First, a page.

The Atlantic

A 600-Year History of Cookbooks as Status Symbols

Tracing the path from 15th-century royal kitchens to 1992’s The Lifestyles of the Rich and Famous Cookbook and beyond
Source: Barney Burstein / Corbis / VCG via Getty

Early cookbooks were fit for kings. In the 15th and 16th centuries in Western Europe, the oldest published recipe collections emanated from the palaces of monarchs, princes, and grandes señores. At this time, no one was trying to build a business out of selling cookbooks. Instead, they were often created within a court culture, partly intended as aidés-memoire for chief stewards and partly for royalty to demonstrate the luxury of their banquets.

Gradually, technology broadened cookbooks’ intended audiences. The introduction and spread of modern printing in the 15th century eventually made it viable to think beyond the wealthiest customer bases. During the following centuries, publishers began putting out cookbooks (and books of all sorts) with less well-off readers in mind. Sometimes, this targeting was made explicit, as was the case with Plain Cookery for the Working Classes, published in England in 1847. In time, as new ideas formed about equality, democracy, and social stratification, presenting certain books as best suited for rich or for poor was no longer considered effective marketing, but culinary literature nonetheless has borne class markers for as long as it has existed.

Publishers know this well, as I explain in my recent book,. When printing technology granted them the ability to reach a broader audience, they began putting out cookbooks with gentlemen and their housewives in mind, not just kings and princes. The “housewives” found in the titles of English cookbooks and household books in the 17th century—for example —were not thrifty suburban mothers of three with a husband in an office in town. They were ladies or gentlewomen of the landed gentry who had great responsibilities at their estate, where they directed not only cooking, brewing, and baking, but the production of butter and cheese, the preservation of wines, the dyeing of textiles, and the management of medicines for the whole household, servants included.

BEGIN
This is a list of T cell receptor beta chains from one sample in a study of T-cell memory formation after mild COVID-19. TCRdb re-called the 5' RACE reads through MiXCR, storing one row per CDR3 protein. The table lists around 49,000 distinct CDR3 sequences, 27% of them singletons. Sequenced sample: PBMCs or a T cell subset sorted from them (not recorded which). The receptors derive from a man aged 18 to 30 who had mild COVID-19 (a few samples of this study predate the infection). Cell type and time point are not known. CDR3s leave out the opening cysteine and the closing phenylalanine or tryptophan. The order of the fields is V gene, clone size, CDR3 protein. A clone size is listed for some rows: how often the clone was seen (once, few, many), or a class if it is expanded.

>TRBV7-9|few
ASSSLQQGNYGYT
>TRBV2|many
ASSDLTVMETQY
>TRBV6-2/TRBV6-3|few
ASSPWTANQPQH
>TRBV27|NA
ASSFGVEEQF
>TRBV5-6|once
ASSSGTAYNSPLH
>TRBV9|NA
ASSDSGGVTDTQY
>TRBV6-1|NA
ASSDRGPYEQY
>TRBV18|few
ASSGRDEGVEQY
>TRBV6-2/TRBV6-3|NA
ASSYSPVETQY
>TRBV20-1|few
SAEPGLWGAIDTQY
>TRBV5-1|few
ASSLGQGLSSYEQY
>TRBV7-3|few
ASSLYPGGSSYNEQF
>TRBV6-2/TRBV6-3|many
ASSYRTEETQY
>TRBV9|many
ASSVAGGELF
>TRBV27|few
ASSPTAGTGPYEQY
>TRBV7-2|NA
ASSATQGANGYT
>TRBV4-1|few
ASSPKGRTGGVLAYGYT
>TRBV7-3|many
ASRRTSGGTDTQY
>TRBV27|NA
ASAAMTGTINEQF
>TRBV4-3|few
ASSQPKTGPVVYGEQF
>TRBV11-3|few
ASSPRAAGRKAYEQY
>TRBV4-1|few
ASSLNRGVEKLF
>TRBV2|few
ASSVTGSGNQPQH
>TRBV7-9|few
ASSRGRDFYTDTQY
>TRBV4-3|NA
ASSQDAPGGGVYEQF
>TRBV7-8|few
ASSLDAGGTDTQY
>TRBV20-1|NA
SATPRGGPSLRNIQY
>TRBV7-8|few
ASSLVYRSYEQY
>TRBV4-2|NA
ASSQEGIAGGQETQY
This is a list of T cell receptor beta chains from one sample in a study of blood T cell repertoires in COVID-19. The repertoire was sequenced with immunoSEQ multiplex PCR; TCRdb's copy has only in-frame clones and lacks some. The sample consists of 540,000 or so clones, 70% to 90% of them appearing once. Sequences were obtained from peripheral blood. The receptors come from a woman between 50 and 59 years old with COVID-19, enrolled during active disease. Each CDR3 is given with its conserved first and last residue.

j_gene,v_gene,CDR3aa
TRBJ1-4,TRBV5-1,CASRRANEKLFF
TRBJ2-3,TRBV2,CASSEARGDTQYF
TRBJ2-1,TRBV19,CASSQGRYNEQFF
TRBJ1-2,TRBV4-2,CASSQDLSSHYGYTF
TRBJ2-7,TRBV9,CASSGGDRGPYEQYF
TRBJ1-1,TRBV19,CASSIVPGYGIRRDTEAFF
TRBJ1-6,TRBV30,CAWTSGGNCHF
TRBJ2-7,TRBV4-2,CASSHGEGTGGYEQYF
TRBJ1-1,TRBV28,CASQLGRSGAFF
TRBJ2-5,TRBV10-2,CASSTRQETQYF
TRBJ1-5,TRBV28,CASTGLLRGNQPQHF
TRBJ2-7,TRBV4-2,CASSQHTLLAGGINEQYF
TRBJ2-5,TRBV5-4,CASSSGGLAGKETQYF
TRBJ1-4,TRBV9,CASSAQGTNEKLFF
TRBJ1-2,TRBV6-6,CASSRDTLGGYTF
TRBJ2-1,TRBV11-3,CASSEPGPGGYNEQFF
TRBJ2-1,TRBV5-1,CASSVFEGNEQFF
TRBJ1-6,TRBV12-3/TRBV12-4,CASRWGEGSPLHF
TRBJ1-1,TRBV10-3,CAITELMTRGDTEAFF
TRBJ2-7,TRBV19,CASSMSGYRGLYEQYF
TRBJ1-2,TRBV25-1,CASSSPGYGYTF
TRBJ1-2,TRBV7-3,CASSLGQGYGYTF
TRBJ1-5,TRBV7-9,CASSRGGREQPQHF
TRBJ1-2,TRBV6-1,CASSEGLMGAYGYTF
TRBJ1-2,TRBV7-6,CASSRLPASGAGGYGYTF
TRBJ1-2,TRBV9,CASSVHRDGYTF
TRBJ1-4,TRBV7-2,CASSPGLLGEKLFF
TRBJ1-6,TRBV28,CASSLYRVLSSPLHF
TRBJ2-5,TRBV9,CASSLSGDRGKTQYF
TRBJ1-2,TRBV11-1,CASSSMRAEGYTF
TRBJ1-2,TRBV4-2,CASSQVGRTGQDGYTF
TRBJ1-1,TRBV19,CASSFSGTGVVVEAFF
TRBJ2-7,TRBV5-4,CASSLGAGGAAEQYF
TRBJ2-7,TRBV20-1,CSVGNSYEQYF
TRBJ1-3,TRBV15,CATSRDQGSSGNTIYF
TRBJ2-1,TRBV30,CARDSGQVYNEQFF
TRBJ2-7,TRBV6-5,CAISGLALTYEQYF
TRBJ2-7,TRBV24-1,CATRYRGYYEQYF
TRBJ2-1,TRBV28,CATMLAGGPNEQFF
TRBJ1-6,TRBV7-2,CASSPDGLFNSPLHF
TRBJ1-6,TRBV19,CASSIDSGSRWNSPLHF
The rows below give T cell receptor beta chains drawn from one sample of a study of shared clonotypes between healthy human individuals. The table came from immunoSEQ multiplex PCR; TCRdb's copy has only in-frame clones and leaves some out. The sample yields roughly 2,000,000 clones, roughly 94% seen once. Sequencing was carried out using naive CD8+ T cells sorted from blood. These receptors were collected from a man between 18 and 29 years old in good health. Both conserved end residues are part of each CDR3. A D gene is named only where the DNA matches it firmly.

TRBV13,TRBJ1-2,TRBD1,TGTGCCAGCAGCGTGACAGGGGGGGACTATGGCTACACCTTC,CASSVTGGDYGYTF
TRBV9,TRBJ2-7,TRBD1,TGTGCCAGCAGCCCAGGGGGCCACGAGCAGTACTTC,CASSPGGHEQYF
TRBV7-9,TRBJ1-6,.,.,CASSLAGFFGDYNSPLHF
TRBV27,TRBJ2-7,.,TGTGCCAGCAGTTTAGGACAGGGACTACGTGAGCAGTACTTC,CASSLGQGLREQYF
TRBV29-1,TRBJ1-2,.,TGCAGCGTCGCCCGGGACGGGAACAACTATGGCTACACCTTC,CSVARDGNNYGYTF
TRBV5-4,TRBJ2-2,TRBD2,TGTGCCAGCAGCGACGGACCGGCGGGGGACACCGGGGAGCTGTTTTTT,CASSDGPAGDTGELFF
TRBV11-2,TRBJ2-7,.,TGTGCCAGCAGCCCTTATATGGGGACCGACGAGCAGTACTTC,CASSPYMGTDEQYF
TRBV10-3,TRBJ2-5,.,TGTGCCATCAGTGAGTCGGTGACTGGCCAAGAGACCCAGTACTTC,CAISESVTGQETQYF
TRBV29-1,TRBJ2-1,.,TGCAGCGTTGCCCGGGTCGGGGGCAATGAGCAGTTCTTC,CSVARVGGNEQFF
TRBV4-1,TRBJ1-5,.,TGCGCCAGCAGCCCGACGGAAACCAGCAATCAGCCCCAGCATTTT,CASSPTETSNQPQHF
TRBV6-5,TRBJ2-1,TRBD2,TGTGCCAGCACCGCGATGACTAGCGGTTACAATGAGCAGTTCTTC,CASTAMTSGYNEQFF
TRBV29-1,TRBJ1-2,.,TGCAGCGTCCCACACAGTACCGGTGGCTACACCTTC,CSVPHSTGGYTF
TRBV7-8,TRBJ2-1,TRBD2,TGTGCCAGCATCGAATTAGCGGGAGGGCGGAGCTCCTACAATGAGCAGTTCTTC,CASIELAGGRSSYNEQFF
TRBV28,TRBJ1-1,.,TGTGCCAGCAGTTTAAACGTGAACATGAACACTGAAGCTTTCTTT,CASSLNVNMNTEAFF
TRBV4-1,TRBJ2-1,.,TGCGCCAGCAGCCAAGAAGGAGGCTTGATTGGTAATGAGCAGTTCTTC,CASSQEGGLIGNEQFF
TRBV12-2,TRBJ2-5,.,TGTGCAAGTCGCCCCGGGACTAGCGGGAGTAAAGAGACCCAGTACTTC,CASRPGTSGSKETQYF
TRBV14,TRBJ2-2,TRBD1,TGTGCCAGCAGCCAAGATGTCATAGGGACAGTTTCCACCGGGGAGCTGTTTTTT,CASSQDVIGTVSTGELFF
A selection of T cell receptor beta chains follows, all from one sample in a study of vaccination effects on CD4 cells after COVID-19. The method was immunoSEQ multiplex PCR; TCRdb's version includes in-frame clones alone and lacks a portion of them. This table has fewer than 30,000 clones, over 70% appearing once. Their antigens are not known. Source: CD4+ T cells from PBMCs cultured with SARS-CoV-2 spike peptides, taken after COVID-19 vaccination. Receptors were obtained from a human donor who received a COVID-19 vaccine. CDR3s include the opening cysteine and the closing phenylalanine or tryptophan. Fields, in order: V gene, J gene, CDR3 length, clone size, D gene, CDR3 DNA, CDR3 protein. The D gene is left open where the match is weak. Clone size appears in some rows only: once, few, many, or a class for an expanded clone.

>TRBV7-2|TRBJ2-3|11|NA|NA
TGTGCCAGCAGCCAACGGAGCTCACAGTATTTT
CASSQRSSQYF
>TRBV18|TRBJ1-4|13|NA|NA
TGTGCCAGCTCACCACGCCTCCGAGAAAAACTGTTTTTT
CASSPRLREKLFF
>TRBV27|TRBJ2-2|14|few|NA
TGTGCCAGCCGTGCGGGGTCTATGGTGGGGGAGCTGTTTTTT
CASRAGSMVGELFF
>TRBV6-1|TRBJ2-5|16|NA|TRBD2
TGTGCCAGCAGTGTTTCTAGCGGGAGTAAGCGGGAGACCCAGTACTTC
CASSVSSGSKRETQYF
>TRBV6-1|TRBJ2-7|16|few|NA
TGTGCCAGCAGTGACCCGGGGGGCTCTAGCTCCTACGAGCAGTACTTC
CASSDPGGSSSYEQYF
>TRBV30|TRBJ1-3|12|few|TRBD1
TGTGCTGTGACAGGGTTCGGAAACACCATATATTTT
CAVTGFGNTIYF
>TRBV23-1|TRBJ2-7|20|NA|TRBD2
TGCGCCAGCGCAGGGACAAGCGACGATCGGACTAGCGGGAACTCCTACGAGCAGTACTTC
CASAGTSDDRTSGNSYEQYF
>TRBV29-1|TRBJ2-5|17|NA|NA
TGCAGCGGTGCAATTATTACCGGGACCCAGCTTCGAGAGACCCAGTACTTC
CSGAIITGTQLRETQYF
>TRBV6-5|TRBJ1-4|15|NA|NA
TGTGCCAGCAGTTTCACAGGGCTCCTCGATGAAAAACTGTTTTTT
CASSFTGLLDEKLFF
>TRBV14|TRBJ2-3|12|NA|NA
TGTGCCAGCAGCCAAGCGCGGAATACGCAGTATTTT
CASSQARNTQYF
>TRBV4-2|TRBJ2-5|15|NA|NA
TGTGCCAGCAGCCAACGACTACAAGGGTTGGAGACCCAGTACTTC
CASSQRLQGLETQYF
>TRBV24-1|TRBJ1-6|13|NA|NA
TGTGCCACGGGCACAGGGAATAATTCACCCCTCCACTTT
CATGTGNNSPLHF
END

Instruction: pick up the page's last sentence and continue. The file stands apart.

You're reading a preview, sign up to read more.

More from The Atlantic

The Atlantic3 min read
Emma Is a Welcome Addition to the Austen Movie Canon
The director Autumn de Wilde’s precise aesthetic is an ideal match for the classic novel’s rigid social world.
The Atlantic5 min read
How the Democratic Debates Ruined the Primary
Rules intended to bring order out of chaos had the unintended effect of penalizing candidates with experience governing and winning elections.
The Atlantic7 min read
The Pros and Cons of a Lunar Pit Stop
Last week, NASA put out a call for applications for its next class of astronauts. In recent years, when the agency has asked for résumés, the job was shuttling back and forth between Earth and the International Space Station (ISS). But for the first